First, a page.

2) Stalin didn't starve the kulaks (small private landowners/farmers)except some of those in the Ukraine (see below). He simply liquidated the Great Russian and White Russian, and Don kulaks if they refused to surrender their land to the kolkhozi, the so-called collective farms. The people Stalin forcibly starved were the Ukranian people, for numerous reasons, not least of which was the enthusiam of the Ukranians for the German invasion of Russia in WW I, plus their firm loyalty to the Orthodox church. Recommend you see the excellent and brutally accurate documentary film ''Winter of Despair'', made decades ago, and which (of course) the LSM wouldn't dream of allowing the American people to view.

Some of those in the Ukraine? How about 4 million? Is that enough?

3) Stalin ranks in second place as the greatest mass murderer in history. Mao killed at least 3 of his citizens for every one that Stalin killed (or caused to be killed, same thing net-net-net). Pol Pot, btw, holds the all-time record for the highest percentage of citizens deliberately killed by their government.

Obviously you've got a thing for Uncle Joe but the point of this thread is that Communism was the greatest genocidal threat that has ever hidden behind an ideology. Or is 100 million just a statistic?

23 posted on 10/13/2005 10:23:25 PM PDT by nunya bidness
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To: King Prout

This is a good bookmark to have:

24 posted on 10/13/2005 10:26:31 PM PDT by Rastus
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To: Deb

Just a suggestion but you might want to take the girls for a walk up to the Kodak in March. You never know, they might get a piece of this pretty boy on his way in.

25 posted on 10/13/2005 10:33:04 PM PDT by nunya bidness
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To: nunya bidness
''Some'' refers to SOME of the kulaks in Ukraina. Stalin wasn't concerned with whether any given Ukrainian was a kulak or was not. He starved some landowners, no doubt, but summarily executed many more than he starved. His policy regards Ukraina was ''The state will control this renegade oblast ('district' or 'area'; Stalin had no use for the clear historical concept that Ukraina was a legitimate nation in its own right). It holds little more than reactionaries and those who set themselves against the narod ('nation', more or less).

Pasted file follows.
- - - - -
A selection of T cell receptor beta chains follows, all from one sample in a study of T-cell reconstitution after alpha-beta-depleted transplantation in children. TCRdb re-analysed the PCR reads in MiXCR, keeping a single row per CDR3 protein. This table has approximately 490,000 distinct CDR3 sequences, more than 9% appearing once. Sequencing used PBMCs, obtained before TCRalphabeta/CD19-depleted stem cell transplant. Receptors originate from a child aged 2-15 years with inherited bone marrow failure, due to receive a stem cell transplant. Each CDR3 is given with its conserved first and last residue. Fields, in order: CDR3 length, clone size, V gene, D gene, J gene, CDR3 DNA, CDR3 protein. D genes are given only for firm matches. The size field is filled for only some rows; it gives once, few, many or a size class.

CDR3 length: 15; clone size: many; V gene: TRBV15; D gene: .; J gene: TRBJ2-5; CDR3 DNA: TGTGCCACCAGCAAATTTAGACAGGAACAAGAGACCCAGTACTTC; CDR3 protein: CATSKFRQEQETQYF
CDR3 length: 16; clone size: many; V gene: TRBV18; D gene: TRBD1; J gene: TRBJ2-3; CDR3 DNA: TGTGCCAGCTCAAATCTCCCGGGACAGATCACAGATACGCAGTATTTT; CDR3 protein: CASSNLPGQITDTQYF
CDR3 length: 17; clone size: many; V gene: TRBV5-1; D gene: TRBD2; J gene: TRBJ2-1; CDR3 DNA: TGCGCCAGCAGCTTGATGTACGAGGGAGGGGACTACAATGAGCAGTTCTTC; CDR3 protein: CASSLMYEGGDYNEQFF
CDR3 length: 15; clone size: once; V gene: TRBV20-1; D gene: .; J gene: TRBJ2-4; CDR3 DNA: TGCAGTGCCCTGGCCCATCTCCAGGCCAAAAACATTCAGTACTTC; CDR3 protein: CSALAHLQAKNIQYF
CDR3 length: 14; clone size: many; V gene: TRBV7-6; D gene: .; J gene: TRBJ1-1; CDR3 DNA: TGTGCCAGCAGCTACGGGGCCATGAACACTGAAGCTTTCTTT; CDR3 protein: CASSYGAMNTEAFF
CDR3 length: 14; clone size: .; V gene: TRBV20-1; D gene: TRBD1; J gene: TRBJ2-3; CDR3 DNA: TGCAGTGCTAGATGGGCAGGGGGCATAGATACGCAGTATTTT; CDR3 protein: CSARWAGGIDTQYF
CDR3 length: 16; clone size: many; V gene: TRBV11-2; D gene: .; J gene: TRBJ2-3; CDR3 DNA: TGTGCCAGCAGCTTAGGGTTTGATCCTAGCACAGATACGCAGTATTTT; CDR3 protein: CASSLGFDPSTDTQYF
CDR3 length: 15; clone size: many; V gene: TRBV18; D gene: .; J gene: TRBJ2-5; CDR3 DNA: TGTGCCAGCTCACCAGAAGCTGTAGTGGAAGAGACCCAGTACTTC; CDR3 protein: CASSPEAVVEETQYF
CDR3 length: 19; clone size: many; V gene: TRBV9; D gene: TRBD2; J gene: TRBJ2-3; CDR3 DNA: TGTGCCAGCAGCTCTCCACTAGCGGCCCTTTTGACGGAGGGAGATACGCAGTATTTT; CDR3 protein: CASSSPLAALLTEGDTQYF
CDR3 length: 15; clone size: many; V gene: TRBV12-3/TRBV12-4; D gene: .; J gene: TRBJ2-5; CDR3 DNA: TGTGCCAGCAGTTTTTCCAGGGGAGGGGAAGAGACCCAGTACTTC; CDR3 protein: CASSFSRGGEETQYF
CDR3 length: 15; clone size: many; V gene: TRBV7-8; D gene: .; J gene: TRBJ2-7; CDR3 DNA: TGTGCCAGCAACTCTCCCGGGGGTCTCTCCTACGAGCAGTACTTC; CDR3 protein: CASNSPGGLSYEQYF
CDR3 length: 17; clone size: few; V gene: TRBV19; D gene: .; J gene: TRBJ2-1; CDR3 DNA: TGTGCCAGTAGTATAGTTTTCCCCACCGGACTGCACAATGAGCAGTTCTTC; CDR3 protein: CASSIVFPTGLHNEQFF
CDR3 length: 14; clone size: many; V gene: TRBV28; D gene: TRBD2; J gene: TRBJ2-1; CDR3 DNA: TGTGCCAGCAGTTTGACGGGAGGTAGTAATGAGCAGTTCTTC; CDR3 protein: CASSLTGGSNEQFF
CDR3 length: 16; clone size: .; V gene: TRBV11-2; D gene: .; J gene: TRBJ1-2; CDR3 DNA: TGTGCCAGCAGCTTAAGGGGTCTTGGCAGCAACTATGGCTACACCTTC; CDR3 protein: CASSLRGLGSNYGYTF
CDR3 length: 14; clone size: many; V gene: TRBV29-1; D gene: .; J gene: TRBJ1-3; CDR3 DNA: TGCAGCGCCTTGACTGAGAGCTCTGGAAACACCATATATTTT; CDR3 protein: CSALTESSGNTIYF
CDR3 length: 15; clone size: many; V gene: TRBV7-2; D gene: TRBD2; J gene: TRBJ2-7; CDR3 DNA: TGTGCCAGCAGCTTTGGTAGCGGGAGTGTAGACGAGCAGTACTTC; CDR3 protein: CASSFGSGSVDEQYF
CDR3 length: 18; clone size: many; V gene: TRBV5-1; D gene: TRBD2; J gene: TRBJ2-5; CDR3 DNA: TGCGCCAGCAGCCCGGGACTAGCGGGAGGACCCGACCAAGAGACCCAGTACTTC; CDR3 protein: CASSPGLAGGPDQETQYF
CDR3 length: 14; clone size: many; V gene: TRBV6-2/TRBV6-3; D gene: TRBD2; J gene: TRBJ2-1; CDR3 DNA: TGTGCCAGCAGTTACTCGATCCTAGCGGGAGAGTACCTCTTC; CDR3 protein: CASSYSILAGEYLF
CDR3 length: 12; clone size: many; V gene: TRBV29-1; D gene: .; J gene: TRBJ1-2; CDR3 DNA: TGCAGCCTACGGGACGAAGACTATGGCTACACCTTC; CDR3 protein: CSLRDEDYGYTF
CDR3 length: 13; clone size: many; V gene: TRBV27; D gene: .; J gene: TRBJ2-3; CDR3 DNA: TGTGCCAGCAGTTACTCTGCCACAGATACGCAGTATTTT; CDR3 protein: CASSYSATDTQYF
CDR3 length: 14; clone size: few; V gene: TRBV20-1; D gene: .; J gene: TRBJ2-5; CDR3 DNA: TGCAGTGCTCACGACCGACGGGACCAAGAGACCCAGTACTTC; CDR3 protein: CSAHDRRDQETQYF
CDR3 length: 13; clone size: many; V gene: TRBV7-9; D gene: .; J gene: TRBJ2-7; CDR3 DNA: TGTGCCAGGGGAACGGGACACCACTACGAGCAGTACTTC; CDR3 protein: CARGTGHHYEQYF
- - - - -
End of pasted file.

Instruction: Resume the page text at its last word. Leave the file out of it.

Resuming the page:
You're not the author, eh? OK. Next time, make it clear, boyo -- because, even after reviewing the thread, your first commentary makes it sound as if you were, or at least were supporting the contentions made in the article. Resent away, by my guest; that's always the purview of the incompetent.

If you think I've a ''thing'' for Joseph Stalin (how DARE you, you bleeding bozo!), you're an outright effing moron, and obviously you can neither read nor think. Stalin was inarguably one of the half dozen most evil men to ever walk the planet, you stupid sod.

And, once again, do **try** at least to pay attention to fact, as opposed to your ego and your opinion. Doubtless difficult, but you might be able to manage if you try. Here's one little tip: when you post an article with OBVIOUS falsities, you might consider pointing them out. Failing to do so, as you have so badly done here, indicates your support. ''Silence gives consent'', as Cicero noted more than 2000 yrs ago.


26 posted on 10/13/2005 10:37:25 PM PDT by SAJ
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To: Rastus


27 posted on 10/13/2005 10:38:10 PM PDT by King Prout ("La LAAAA La la la la... oh [bleep!] Gargamel has a FLAMETHROWEEEEEAAAAAAARRRRRGH!")